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5.1 Northern region overview
The northern region has six river systems, four major floodplain sites and many wetlands that can receive water for the environment. The Broken, Campaspe, Goulburn, Loddon and Ovens river systems are tributaries of the Murray River. The four major floodplain sites along the Murray River corridor are Barmah Forest, Gunbower Forest, Hattah Lakes and Lindsay, Mulcra and Wallpolla islands. The other wetlands are distributed across the Broken, Goulburn, Loddon and Murray floodplains. The rivers and wetlands in the northern region are managed by the North East, Goulburn Broken, North Central and Mallee CMAs.
Many of the water systems in the northern region are connected through infrastructure (such as Goulburn
Weir and the Waranga Western Channel), which allows water to be physically delivered from the Goulburn River
to the Loddon and Campaspe systems. Water trading
also enables transfers of allocation between systems. Within the limitations of each mechanism, water for the environment can be moved between systems for delivery to environmental sites across northern Victoria, although most water for the environment is used to provide benefits in the systems in which the water is held.
Environmental values, recent conditions, environmental watering objectives and planned actions for each system in the northern region are presented in the system sections that follow.
Traditional Owners in the northern region
Traditional Owners in the northern region have a deep connection to the region’s rivers, wetlands and floodplains.
The Traditional Owner groups in and around northern Victoria include Barapa Barapa, Dhudhuroa, Latji Latji, Ngintait, Nyeri Nyeri, Taungurung, Tati Tati, Wadi Wadi, Wamba Wemba, Waywurru, Weki Weki, Yorta Yorta and Yaithmathang. The Dja Dja Wurrung Clans Aboriginal Corporation, First People of the Millewa-Mallee Aboriginal Corporation (representing Latji Latji, Nyeri Nyeri, Ngintait and Wergaia), Taungurung Land and Waters Council Aboriginal Corporation and Yorta Yorta Nation Aboriginal Corporation are Registered Aboriginal Parties under the Aboriginal Heritage Act 2006.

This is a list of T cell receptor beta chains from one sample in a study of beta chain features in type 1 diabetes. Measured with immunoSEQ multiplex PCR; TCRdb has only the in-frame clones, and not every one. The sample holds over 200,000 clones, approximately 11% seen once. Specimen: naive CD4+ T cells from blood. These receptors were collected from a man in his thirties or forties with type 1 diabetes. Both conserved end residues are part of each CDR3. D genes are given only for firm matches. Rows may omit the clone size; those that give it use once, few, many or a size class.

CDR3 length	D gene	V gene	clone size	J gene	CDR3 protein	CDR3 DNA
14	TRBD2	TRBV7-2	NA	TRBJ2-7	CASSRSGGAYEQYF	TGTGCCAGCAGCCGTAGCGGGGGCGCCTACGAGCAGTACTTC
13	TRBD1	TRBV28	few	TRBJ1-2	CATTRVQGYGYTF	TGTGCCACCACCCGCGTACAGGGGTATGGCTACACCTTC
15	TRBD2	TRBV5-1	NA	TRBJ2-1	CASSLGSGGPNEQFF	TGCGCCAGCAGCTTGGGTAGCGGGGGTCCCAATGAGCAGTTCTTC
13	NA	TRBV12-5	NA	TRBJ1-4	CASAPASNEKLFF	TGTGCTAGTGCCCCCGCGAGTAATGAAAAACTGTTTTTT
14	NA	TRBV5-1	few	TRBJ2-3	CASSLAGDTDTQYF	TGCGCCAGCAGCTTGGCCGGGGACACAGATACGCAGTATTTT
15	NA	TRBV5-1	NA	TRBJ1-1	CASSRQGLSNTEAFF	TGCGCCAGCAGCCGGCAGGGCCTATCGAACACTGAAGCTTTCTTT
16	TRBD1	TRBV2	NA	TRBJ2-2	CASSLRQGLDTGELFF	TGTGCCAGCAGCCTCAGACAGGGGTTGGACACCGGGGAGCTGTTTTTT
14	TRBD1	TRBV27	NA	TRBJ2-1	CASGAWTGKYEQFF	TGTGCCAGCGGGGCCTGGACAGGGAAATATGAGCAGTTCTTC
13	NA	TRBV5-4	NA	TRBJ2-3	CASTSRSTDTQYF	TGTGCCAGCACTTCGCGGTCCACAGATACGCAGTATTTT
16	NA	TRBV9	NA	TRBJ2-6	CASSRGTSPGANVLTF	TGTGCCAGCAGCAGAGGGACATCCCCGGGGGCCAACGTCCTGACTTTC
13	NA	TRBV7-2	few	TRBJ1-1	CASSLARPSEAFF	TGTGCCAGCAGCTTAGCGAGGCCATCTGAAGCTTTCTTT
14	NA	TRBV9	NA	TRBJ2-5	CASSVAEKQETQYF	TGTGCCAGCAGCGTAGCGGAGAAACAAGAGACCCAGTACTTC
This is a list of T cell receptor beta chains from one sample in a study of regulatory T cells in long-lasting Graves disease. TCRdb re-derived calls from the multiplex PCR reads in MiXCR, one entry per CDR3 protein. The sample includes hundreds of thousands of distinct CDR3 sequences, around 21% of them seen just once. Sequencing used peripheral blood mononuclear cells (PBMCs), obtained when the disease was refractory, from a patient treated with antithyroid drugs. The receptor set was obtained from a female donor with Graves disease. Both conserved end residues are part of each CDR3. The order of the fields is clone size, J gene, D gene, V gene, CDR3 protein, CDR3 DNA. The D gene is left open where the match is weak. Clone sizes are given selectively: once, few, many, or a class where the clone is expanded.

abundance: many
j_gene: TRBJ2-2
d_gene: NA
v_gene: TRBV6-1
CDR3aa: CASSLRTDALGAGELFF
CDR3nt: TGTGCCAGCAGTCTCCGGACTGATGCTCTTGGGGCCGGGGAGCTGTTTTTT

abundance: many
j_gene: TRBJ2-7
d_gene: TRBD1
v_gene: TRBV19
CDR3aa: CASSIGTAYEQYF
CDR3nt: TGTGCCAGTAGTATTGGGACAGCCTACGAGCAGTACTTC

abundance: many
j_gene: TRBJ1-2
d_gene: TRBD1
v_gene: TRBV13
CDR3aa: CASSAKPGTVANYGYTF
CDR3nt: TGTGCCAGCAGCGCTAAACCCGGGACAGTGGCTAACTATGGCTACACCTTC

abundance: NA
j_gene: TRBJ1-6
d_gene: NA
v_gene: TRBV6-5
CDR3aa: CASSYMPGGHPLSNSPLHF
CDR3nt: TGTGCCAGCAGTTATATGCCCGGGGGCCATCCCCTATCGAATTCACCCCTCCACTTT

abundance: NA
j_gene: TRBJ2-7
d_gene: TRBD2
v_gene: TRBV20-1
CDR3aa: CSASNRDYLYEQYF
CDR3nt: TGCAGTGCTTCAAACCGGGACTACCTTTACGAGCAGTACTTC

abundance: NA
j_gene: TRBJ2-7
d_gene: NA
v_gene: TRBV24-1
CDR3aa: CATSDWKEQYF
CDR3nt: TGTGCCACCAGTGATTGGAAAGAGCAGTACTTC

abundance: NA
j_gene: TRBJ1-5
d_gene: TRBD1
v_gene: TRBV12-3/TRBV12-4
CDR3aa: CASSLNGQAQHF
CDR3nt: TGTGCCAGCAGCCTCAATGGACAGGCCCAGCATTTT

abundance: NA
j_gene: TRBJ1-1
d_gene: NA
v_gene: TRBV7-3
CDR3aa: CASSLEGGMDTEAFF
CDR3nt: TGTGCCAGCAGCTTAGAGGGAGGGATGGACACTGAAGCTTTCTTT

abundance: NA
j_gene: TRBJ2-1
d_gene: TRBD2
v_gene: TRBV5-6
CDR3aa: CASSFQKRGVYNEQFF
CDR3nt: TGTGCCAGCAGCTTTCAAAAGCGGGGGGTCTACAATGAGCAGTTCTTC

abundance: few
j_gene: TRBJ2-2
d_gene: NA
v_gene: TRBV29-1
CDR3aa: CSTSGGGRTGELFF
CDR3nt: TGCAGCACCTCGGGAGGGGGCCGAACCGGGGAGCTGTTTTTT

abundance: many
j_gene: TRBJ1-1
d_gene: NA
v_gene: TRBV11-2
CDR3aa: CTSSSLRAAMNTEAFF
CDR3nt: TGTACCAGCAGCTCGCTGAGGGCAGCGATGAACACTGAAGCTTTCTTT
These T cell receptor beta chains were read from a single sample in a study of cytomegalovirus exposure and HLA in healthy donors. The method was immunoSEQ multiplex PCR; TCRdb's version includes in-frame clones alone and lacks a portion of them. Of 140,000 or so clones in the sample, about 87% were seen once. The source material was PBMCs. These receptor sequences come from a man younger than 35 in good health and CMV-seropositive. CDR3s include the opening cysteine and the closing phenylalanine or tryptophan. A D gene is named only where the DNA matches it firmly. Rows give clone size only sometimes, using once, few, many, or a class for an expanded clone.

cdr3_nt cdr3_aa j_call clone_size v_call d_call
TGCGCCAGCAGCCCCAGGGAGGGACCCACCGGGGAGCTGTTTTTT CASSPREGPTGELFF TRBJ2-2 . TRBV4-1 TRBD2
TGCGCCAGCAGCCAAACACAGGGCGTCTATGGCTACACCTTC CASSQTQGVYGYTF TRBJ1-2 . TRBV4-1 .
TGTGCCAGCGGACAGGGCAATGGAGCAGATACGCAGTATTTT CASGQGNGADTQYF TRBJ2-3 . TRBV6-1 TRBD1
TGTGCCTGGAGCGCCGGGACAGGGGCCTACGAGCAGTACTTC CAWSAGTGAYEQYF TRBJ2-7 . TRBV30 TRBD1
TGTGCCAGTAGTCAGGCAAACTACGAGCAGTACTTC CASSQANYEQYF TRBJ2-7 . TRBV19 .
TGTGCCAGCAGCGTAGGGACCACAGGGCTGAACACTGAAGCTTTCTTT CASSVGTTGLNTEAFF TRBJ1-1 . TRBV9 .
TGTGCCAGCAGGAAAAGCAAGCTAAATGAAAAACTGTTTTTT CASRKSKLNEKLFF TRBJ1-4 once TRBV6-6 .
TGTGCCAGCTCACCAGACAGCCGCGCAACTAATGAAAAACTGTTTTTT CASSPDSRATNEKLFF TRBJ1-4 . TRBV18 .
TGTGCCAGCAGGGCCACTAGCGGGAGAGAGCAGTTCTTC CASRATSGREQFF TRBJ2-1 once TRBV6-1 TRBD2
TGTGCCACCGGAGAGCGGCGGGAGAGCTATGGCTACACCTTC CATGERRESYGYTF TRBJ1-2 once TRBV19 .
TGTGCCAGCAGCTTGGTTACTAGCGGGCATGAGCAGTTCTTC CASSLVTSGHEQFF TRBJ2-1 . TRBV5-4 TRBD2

There are several formal agreements in place with Traditional Owners in the northern region.
In 2013, the Dja Dja Wurrung Clans Aboriginal Corporation entered into a recognition and settlement agreement under the Traditional Owner Settlement Act 2010 in Victoria. Under the agreement, Dja Dja Wurrung has rights to access and use water for traditional purposes, providing the take of water does not affect other parties.
In 2004, the Victorian Government entered into a cooperative management agreement with the Yorta Yorta to improve collaboration in the management of their Country including Barmah State Forest and reserves along the Goulburn River.
In 2010 the Yorta Yorta Nation Aboriginal Corporation and the State of Victoria entered into a Traditional Owner Land Management Agreement under the Conservation, Forests and Lands Act 1987 over Barmah National Park. This established the Yorta Yorta Traditional Owner Land Management Board to jointly manage Barmah National Park.
In 2018, the Victorian Government, the Taungurung Clans Aboriginal Corporation and the Taungurung Traditional Owner group signed agreements under the Traditional Owner Settlement Act 2010 and related legislation.
Seasonal watering proposals are informed by community, stakeholder and program partner engagement, as well as longer-term regional catchment strategies, regional waterway strategies, relevant technical studies (such
as environmental flow studies and environmental water management plans). Program partners and other stakeholders help to identify environmental watering priorities and opportunities for the coming year. The strategies and technical reports collectively describe a range of environmental, cultural, economic, social and Traditional Owner perspectives and longer-term integrated catchment and waterway management objectives that influence environmental watering actions and priorities.
The International Association for Public Participation’s Public Participation Spectrum (IAP2 Spectrum) has been used
to categorise the levels of participation of stakeholders involved in the environmental watering planning process. Table 5.1.1 shows the IAP2 Spectrum categories and participation goals.
5.1 Northern region overview
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